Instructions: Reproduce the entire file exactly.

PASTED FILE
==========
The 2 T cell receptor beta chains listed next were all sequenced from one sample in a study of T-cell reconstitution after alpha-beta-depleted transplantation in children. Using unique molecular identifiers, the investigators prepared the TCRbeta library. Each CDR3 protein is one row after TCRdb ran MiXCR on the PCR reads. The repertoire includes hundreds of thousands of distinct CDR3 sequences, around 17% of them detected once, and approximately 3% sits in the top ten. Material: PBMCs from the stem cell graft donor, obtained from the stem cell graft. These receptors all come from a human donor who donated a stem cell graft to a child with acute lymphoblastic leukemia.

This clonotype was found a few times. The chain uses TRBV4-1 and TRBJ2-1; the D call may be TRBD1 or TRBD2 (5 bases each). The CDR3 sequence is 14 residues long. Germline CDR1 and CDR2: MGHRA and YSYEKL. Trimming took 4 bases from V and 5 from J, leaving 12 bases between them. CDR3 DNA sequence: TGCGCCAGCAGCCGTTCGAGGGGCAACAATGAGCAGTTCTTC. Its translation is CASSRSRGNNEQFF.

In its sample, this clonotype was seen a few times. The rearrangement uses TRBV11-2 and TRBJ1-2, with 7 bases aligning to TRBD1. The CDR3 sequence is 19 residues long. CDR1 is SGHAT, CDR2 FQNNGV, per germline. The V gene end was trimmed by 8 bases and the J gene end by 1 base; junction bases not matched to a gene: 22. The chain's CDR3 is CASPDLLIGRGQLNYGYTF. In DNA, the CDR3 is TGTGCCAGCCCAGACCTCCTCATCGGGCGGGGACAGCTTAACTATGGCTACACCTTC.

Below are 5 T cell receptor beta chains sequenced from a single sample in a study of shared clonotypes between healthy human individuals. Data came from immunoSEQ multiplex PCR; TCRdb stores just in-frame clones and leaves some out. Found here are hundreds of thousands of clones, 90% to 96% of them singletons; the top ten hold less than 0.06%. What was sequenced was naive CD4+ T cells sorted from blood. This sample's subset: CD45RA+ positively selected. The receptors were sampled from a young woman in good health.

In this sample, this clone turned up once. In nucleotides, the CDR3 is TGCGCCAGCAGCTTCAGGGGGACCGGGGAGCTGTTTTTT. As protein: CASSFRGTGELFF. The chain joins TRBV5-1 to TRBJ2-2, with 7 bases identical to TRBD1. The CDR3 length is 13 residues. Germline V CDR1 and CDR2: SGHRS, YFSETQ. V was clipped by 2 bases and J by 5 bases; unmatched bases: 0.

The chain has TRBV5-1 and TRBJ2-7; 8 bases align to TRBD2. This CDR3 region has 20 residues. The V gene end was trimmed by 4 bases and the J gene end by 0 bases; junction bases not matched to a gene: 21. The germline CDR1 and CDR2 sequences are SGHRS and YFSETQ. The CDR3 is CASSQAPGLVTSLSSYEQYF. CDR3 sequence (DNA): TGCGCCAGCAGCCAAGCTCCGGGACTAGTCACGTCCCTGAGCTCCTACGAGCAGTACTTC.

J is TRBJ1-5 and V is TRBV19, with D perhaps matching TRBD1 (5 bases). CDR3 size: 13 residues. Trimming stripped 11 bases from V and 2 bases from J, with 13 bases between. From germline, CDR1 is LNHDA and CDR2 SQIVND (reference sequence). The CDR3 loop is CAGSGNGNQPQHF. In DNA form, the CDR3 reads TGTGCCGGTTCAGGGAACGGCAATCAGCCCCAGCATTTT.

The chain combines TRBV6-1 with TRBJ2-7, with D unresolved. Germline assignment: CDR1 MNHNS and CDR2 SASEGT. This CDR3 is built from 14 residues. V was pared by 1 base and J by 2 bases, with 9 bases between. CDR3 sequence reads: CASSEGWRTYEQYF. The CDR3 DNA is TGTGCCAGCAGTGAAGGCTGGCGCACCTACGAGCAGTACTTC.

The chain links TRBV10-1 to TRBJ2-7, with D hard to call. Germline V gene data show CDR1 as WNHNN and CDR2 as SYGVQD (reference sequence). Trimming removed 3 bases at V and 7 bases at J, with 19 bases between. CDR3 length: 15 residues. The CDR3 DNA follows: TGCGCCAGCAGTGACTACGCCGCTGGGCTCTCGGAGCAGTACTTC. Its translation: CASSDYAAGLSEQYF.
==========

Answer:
The 2 T cell receptor beta chains listed next were all sequenced from one sample in a study of T-cell reconstitution after alpha-beta-depleted transplantation in children. Using unique molecular identifiers, the investigators prepared the TCRbeta library. Each CDR3 protein is one row after TCRdb ran MiXCR on the PCR reads. The repertoire includes hundreds of thousands of distinct CDR3 sequences, around 17% of them detected once, and approximately 3% sits in the top ten. Material: PBMCs from the stem cell graft donor, obtained from the stem cell graft. These receptors all come from a human donor who donated a stem cell graft to a child with acute lymphoblastic leukemia.

This clonotype was found a few times. The chain uses TRBV4-1 and TRBJ2-1; the D call may be TRBD1 or TRBD2 (5 bases each). The CDR3 sequence is 14 residues long. Germline CDR1 and CDR2: MGHRA and YSYEKL. Trimming took 4 bases from V and 5 from J, leaving 12 bases between them. CDR3 DNA sequence: TGCGCCAGCAGCCGTTCGAGGGGCAACAATGAGCAGTTCTTC. Its translation is CASSRSRGNNEQFF.

In its sample, this clonotype was seen a few times. The rearrangement uses TRBV11-2 and TRBJ1-2, with 7 bases aligning to TRBD1. The CDR3 sequence is 19 residues long. CDR1 is SGHAT, CDR2 FQNNGV, per germline. The V gene end was trimmed by 8 bases and the J gene end by 1 base; junction bases not matched to a gene: 22. The chain's CDR3 is CASPDLLIGRGQLNYGYTF. In DNA, the CDR3 is TGTGCCAGCCCAGACCTCCTCATCGGGCGGGGACAGCTTAACTATGGCTACACCTTC.

Below are 5 T cell receptor beta chains sequenced from a single sample in a study of shared clonotypes between healthy human individuals. Data came from immunoSEQ multiplex PCR; TCRdb stores just in-frame clones and leaves some out. Found here are hundreds of thousands of clones, 90% to 96% of them singletons; the top ten hold less than 0.06%. What was sequenced was naive CD4+ T cells sorted from blood. This sample's subset: CD45RA+ positively selected. The receptors were sampled from a young woman in good health.

In this sample, this clone turned up once. In nucleotides, the CDR3 is TGCGCCAGCAGCTTCAGGGGGACCGGGGAGCTGTTTTTT. As protein: CASSFRGTGELFF. The chain joins TRBV5-1 to TRBJ2-2, with 7 bases identical to TRBD1. The CDR3 length is 13 residues. Germline V CDR1 and CDR2: SGHRS, YFSETQ. V was clipped by 2 bases and J by 5 bases; unmatched bases: 0.

The chain has TRBV5-1 and TRBJ2-7; 8 bases align to TRBD2. This CDR3 region has 20 residues. The V gene end was trimmed by 4 bases and the J gene end by 0 bases; junction bases not matched to a gene: 21. The germline CDR1 and CDR2 sequences are SGHRS and YFSETQ. The CDR3 is CASSQAPGLVTSLSSYEQYF. CDR3 sequence (DNA): TGCGCCAGCAGCCAAGCTCCGGGACTAGTCACGTCCCTGAGCTCCTACGAGCAGTACTTC.

J is TRBJ1-5 and V is TRBV19, with D perhaps matching TRBD1 (5 bases). CDR3 size: 13 residues. Trimming stripped 11 bases from V and 2 bases from J, with 13 bases between. From germline, CDR1 is LNHDA and CDR2 SQIVND (reference sequence). The CDR3 loop is CAGSGNGNQPQHF. In DNA form, the CDR3 reads TGTGCCGGTTCAGGGAACGGCAATCAGCCCCAGCATTTT.

The chain combines TRBV6-1 with TRBJ2-7, with D unresolved. Germline assignment: CDR1 MNHNS and CDR2 SASEGT. This CDR3 is built from 14 residues. V was pared by 1 base and J by 2 bases, with 9 bases between. CDR3 sequence reads: CASSEGWRTYEQYF. The CDR3 DNA is TGTGCCAGCAGTGAAGGCTGGCGCACCTACGAGCAGTACTTC.

The chain links TRBV10-1 to TRBJ2-7, with D hard to call. Germline V gene data show CDR1 as WNHNN and CDR2 as SYGVQD (reference sequence). Trimming removed 3 bases at V and 7 bases at J, with 19 bases between. CDR3 length: 15 residues. The CDR3 DNA follows: TGCGCCAGCAGTGACTACGCCGCTGGGCTCTCGGAGCAGTACTTC. Its translation: CASSDYAAGLSEQYF.